This is what has happened in American workplaces, where hostile work environment law has left many employees unsure what they can say. Many Americans avoid all controversial speech and voluntarily refrain from exercising First Amendment rights at work. Hate laws would extend this dangerous minefield to the national political scene.
Legal philosopher Edmond Cahn points out that speech bans would leave our bookshelves empty. "[T]he officials could begin by prosecuting anyone who distributes the Christian gospels, because they contain many defamatory statements not only about Jews but also about ChristiansThen the officials could ban Greek literature for calling the rest of the world "barbarians." Roman authors could be suppressed because when they were not defaming the Gallic and Teutonic tribes, they were disparaging the ItaliansThen there is Shakespeare, who openly affronts the French, the Welsh, the Danes" (Beyond the Burning Cross, E. Cleary, Random House, 1994)
7. Speech bans greatly reduce the possibility of healthy, democratic change.
Criminalizing speech that expresses "hate" or "bias" would require us to outlaw history's most valuable speech, especially the political and religious speech that threatens social stasis and ignites progress.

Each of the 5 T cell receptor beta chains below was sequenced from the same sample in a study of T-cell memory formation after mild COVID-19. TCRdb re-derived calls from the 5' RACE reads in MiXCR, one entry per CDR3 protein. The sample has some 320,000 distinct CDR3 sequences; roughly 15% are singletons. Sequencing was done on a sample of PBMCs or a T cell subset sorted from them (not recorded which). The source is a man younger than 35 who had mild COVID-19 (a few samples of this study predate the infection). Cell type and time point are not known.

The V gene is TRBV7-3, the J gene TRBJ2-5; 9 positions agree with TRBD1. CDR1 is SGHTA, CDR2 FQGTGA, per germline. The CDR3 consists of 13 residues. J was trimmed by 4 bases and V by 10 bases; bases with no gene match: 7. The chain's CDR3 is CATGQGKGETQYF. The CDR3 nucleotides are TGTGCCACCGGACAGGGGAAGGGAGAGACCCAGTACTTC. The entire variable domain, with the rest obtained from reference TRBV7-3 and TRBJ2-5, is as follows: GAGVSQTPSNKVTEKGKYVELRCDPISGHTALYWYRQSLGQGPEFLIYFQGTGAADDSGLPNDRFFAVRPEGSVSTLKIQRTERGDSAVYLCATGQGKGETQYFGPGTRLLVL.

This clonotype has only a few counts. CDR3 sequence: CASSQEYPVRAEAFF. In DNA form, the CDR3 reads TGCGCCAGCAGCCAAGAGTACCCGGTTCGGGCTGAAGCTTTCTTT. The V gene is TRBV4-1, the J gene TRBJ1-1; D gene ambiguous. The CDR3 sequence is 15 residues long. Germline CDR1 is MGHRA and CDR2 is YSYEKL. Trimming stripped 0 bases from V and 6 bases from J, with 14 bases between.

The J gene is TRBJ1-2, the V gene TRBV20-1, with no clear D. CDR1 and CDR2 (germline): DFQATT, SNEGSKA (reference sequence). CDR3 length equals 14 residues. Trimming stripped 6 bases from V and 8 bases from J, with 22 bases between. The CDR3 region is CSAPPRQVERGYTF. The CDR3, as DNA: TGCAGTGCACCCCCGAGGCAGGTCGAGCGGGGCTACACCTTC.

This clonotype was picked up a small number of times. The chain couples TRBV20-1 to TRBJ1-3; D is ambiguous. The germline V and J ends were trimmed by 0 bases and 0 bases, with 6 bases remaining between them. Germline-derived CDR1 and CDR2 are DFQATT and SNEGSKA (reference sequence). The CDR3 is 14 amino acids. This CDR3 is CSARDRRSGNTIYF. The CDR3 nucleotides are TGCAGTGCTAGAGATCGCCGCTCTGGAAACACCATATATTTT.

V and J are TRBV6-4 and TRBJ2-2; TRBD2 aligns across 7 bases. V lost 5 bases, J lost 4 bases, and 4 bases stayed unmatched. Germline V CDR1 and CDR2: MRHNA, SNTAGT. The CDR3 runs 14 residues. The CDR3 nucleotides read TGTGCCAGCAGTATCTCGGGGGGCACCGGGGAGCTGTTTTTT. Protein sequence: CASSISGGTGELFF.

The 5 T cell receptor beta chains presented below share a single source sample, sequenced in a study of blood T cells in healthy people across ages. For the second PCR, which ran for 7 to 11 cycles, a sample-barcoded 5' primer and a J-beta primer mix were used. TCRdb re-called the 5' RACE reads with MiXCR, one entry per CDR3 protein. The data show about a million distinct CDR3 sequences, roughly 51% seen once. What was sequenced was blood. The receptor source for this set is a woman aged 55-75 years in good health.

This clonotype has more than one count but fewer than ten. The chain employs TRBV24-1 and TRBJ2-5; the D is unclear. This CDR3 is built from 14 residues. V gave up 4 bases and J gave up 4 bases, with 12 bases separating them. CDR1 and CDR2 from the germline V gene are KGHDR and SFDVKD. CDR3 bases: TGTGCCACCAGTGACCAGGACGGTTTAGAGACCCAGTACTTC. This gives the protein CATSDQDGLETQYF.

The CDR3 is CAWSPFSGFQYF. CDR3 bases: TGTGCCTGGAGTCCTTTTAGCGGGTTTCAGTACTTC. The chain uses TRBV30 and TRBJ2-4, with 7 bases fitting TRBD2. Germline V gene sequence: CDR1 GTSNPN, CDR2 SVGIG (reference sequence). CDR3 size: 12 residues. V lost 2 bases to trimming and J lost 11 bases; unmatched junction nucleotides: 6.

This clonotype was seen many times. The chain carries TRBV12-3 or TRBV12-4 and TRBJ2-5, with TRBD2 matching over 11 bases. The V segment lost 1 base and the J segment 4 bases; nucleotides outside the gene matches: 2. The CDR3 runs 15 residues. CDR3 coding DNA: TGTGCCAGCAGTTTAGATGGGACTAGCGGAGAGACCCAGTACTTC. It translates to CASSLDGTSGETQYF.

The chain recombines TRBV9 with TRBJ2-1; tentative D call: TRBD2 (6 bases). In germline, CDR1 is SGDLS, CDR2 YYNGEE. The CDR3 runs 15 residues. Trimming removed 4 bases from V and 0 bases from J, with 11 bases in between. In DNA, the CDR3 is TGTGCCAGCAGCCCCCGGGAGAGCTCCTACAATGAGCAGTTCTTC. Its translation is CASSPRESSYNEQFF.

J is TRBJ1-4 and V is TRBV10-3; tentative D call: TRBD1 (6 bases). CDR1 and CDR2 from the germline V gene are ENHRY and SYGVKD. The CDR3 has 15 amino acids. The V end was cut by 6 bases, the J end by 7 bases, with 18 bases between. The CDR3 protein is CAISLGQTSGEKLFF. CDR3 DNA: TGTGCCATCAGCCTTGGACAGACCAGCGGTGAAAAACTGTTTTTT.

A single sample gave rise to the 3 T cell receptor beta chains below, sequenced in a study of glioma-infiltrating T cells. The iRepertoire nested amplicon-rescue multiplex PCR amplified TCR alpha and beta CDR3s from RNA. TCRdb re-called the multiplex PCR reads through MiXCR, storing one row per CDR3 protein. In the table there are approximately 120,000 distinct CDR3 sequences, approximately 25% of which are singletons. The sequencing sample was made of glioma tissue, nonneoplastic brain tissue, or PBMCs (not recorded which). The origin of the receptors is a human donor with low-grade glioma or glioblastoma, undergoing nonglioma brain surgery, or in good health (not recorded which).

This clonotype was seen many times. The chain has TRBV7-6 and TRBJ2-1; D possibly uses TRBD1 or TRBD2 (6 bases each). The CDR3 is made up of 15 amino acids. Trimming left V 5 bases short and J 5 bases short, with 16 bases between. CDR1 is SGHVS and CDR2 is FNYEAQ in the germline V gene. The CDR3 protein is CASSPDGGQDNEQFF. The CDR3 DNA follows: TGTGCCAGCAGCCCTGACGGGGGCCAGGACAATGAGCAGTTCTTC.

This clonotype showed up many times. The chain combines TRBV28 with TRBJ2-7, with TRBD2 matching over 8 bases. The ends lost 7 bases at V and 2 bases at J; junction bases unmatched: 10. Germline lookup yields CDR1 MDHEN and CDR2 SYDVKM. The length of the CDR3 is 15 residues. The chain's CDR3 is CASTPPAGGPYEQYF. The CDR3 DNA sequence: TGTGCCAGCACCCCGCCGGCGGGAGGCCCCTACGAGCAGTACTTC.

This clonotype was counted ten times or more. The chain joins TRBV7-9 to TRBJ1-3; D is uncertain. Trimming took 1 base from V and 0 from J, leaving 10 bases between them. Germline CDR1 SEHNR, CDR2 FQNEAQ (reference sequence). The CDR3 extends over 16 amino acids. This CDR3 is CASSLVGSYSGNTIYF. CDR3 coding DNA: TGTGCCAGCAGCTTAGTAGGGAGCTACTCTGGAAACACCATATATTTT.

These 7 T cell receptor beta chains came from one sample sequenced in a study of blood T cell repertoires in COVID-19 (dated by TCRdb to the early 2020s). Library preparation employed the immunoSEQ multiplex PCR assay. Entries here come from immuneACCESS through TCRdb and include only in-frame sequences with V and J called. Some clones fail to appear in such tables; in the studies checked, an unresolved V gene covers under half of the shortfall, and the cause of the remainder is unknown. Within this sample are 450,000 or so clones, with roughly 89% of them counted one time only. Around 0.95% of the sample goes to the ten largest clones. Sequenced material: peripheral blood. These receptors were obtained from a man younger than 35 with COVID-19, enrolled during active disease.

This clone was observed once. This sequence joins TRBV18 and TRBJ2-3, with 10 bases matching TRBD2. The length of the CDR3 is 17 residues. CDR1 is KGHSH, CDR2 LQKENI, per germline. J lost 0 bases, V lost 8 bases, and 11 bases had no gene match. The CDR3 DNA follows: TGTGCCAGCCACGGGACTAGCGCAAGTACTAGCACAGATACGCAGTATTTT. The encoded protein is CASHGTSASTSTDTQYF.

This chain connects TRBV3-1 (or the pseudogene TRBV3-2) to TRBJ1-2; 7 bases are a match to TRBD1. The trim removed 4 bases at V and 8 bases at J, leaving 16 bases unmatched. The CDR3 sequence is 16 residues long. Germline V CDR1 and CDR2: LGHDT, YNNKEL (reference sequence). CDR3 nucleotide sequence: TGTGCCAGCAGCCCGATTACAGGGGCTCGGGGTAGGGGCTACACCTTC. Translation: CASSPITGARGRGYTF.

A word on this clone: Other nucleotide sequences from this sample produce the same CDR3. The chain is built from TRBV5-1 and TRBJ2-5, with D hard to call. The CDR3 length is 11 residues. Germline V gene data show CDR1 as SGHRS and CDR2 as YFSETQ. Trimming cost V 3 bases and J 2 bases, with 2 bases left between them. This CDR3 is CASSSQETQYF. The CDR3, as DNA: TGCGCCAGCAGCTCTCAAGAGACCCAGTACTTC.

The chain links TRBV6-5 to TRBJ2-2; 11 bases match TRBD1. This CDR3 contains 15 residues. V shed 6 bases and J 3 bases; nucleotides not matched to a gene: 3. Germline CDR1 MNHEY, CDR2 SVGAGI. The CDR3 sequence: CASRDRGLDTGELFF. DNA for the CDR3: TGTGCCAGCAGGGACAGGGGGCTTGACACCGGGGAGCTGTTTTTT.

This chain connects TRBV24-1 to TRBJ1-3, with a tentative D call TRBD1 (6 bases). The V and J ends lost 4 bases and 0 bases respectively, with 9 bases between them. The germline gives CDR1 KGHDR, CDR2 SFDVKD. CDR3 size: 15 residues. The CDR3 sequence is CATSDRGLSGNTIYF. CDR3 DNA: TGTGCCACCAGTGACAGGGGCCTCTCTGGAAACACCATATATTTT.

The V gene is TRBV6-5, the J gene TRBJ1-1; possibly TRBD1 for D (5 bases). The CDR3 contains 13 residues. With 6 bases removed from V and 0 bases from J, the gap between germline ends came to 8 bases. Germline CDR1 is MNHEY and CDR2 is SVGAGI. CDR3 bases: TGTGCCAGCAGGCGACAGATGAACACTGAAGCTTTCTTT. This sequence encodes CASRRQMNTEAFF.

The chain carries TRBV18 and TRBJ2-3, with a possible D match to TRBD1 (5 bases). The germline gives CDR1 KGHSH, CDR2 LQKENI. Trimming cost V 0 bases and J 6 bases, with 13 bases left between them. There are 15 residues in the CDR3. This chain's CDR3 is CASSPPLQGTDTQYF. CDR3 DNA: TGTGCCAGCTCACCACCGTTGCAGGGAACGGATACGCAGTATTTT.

Aggressive speech is often the only tool available to political, social, or religious minorities whose access to government lobbying and mass media is limited. Those agitating for social change often need to use inflammatory and even "hateful" language to startle the public into hearing their message. Socrates compared himself to a horsefly biting the lazy flanks of his republic. We should certainly know enough by now to prefer the annoyance of stinging speech (even when we don't see its value) to a tyrannical majority that plods, unchallenged, toward slavery.
Americans are so used to our mudslinging, no-holds-barred political discourse that we find it hard to envision the way freedom of speech could disappear. But the freedom we enjoy is extremely rare in history, and quickly lost. Free expression for intellectuals is the first thing to go when tyrants rise to power; the history of oppressive regimes makes it clear that freedom of political speech is a delicate exception and the overarching tendency is for majorities or elites to get power and silence all opposition.
8. The government's interest in reducing violent crime does not outweigh our interest in preserving civil liberty.